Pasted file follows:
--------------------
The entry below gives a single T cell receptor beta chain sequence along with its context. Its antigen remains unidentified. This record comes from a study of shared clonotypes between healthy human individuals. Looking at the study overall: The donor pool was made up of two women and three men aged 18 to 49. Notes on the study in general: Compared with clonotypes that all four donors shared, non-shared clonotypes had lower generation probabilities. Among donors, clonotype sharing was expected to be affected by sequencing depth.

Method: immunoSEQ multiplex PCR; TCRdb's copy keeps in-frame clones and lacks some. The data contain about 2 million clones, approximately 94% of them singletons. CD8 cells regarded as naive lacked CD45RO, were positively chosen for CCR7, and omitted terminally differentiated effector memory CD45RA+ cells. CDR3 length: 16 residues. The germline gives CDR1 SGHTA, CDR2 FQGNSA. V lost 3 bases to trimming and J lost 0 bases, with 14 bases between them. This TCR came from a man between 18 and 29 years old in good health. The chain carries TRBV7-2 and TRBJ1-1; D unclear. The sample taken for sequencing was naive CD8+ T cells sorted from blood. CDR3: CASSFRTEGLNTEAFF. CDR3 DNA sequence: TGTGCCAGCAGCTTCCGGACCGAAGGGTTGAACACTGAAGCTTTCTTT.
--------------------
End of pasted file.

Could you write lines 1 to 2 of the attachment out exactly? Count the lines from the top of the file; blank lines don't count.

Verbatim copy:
The entry below gives a single T cell receptor beta chain sequence along with its context. Its antigen remains unidentified. This record comes from a study of shared clonotypes between healthy human individuals. Looking at the study overall: The donor pool was made up of two women and three men aged 18 to 49. Notes on the study in general: Compared with clonotypes that all four donors shared, non-shared clonotypes had lower generation probabilities. Among donors, clonotype sharing was expected to be affected by sequencing depth.

Method: immunoSEQ multiplex PCR; TCRdb's copy keeps in-frame clones and lacks some. The data contain about 2 million clones, approximately 94% of them singletons. CD8 cells regarded as naive lacked CD45RO, were positively chosen for CCR7, and omitted terminally differentiated effector memory CD45RA+ cells. CDR3 length: 16 residues. The germline gives CDR1 SGHTA, CDR2 FQGNSA. V lost 3 bases to trimming and J lost 0 bases, with 14 bases between them. This TCR came from a man between 18 and 29 years old in good health. The chain carries TRBV7-2 and TRBJ1-1; D unclear. The sample taken for sequencing was naive CD8+ T cells sorted from blood. CDR3: CASSFRTEGLNTEAFF. CDR3 DNA sequence: TGTGCCAGCAGCTTCCGGACCGAAGGGTTGAACACTGAAGCTTTCTTT.